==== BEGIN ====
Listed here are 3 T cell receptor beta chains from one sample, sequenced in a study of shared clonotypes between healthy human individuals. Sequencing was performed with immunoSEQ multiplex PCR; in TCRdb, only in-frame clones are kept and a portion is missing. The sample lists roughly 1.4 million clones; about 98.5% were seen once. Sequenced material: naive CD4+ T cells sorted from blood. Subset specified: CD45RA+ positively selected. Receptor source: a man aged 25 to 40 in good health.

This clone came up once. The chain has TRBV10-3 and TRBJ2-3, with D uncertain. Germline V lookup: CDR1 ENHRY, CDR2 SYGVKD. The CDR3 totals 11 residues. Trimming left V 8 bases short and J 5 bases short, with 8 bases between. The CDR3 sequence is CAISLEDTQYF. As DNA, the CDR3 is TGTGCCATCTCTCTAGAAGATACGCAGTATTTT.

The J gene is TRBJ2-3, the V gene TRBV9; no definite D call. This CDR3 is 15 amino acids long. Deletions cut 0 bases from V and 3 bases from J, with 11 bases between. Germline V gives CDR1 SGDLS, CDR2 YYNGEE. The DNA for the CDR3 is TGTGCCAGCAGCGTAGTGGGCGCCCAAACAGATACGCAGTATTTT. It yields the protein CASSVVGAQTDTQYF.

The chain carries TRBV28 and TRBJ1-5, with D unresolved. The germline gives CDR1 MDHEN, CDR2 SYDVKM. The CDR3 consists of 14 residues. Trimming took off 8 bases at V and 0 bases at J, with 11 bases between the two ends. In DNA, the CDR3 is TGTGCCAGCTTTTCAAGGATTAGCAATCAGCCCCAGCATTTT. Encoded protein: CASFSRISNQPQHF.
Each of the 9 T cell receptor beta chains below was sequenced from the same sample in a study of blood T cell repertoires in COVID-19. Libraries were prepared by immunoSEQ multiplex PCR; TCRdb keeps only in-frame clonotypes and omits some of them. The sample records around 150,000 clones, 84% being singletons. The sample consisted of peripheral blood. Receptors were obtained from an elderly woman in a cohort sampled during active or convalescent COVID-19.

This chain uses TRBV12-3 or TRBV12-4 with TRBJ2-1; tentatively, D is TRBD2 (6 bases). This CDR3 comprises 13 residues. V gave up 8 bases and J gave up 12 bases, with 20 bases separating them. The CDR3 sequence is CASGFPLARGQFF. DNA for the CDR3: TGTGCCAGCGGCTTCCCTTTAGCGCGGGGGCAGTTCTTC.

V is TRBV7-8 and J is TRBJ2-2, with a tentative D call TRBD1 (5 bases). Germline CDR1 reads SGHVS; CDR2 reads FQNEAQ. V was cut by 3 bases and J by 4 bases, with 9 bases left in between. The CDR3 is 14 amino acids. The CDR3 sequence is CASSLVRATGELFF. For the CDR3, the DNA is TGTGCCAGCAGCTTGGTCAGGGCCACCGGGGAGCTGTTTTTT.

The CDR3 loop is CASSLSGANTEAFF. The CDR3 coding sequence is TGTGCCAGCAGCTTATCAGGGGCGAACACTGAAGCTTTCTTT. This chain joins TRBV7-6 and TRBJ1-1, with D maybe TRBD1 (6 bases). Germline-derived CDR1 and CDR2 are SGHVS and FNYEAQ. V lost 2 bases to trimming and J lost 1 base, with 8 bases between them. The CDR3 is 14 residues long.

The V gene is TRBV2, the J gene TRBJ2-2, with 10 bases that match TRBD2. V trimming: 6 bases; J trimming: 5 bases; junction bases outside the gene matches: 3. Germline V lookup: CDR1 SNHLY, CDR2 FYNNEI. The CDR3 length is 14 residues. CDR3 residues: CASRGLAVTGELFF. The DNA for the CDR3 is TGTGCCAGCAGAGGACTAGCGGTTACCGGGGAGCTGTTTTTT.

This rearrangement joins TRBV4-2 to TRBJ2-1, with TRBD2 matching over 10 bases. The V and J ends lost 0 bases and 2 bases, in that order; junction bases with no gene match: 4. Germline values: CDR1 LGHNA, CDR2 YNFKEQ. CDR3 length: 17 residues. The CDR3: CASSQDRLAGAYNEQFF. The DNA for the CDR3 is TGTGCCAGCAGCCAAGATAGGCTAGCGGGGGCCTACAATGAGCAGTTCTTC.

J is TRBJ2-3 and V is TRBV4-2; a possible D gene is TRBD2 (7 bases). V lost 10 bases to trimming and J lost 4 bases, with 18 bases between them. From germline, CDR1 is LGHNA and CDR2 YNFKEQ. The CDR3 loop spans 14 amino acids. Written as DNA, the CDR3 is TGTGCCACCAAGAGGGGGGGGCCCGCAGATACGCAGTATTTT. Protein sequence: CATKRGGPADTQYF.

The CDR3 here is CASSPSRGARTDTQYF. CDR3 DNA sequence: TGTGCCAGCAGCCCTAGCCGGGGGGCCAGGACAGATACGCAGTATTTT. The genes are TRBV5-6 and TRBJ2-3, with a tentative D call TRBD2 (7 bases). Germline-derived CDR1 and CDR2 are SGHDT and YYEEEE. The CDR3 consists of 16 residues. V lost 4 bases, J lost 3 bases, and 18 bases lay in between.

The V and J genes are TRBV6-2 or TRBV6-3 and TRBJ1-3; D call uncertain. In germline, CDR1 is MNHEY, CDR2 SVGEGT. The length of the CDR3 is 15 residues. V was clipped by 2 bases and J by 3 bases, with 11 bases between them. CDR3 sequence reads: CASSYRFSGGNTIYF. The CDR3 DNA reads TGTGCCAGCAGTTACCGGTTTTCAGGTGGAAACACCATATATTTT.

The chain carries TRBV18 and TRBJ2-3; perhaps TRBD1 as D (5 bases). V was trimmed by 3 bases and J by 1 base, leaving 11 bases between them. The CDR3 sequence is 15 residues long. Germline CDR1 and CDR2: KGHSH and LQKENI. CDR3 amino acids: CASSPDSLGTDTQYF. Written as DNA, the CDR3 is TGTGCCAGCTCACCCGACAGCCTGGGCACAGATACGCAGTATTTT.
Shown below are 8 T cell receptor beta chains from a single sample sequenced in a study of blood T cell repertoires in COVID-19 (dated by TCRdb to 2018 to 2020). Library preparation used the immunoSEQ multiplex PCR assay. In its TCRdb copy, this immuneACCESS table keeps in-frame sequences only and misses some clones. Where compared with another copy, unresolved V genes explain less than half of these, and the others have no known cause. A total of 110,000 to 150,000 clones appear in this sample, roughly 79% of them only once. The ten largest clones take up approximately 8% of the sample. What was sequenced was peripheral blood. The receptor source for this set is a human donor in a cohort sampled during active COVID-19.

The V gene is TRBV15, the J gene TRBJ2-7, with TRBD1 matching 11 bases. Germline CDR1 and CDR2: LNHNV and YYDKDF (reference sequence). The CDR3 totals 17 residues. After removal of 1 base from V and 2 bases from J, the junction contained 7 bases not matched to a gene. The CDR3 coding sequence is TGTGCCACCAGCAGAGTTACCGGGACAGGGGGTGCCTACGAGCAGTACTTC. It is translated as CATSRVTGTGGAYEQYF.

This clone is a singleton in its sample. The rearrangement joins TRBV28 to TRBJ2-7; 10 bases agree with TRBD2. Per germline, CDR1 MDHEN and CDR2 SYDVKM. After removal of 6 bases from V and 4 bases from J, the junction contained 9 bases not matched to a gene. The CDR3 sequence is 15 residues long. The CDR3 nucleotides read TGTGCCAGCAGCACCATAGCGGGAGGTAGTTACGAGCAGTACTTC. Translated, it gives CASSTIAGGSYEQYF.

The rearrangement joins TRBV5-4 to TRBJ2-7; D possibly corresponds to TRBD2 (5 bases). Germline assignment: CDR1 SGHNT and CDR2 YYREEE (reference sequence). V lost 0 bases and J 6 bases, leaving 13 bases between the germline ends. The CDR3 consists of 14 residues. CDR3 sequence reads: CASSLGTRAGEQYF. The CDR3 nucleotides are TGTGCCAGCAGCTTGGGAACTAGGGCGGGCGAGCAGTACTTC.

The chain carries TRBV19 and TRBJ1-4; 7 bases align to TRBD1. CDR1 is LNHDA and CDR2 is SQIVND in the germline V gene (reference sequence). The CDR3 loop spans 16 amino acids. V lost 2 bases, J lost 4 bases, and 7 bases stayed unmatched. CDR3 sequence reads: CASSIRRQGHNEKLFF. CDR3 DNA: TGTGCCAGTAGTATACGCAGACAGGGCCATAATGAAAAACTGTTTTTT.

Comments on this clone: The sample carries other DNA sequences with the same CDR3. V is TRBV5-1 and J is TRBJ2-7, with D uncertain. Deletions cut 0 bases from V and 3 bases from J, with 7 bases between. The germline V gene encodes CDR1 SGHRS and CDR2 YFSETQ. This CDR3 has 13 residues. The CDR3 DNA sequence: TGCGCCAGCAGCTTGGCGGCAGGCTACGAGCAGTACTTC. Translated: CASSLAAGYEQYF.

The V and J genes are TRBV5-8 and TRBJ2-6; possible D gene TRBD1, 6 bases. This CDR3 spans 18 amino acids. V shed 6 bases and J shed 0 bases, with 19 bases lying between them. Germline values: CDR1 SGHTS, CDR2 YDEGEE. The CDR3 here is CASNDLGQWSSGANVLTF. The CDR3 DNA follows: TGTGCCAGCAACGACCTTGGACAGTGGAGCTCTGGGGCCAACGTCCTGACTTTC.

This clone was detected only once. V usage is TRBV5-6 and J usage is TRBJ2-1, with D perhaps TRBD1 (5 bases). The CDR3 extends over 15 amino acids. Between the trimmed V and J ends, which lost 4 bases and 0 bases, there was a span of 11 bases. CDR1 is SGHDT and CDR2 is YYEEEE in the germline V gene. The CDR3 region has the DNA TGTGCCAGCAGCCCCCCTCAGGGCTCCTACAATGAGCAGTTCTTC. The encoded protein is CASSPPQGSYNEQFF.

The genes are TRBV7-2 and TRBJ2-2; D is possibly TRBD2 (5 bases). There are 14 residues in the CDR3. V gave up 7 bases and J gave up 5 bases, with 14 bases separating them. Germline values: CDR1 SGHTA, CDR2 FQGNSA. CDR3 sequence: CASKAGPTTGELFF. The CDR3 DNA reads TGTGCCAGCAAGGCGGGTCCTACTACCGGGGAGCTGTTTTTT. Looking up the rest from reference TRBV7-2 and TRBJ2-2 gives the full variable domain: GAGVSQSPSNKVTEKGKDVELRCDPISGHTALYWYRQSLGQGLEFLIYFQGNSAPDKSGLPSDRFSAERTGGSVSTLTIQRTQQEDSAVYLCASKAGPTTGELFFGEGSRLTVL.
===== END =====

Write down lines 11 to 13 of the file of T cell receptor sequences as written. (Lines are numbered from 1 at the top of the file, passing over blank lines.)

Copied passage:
J is TRBJ2-3 and V is TRBV4-2; a possible D gene is TRBD2 (7 bases). V lost 10 bases to trimming and J lost 4 bases, with 18 bases between them. From germline, CDR1 is LGHNA and CDR2 YNFKEQ. The CDR3 loop spans 14 amino acids. Written as DNA, the CDR3 is TGTGCCACCAAGAGGGGGGGGCCCGCAGATACGCAGTATTTT. Protein sequence: CATKRGGPADTQYF.

The CDR3 here is CASSPSRGARTDTQYF. CDR3 DNA sequence: TGTGCCAGCAGCCCTAGCCGGGGGGCCAGGACAGATACGCAGTATTTT. The genes are TRBV5-6 and TRBJ2-3, with a tentative D call TRBD2 (7 bases). Germline-derived CDR1 and CDR2 are SGHDT and YYEEEE. The CDR3 consists of 16 residues. V lost 4 bases, J lost 3 bases, and 18 bases lay in between.

The V and J genes are TRBV6-2 or TRBV6-3 and TRBJ1-3; D call uncertain. In germline, CDR1 is MNHEY, CDR2 SVGEGT. The length of the CDR3 is 15 residues. V was clipped by 2 bases and J by 3 bases, with 11 bases between them. CDR3 sequence reads: CASSYRFSGGNTIYF. The CDR3 DNA reads TGTGCCAGCAGTTACCGGTTTTCAGGTGGAAACACCATATATTTT.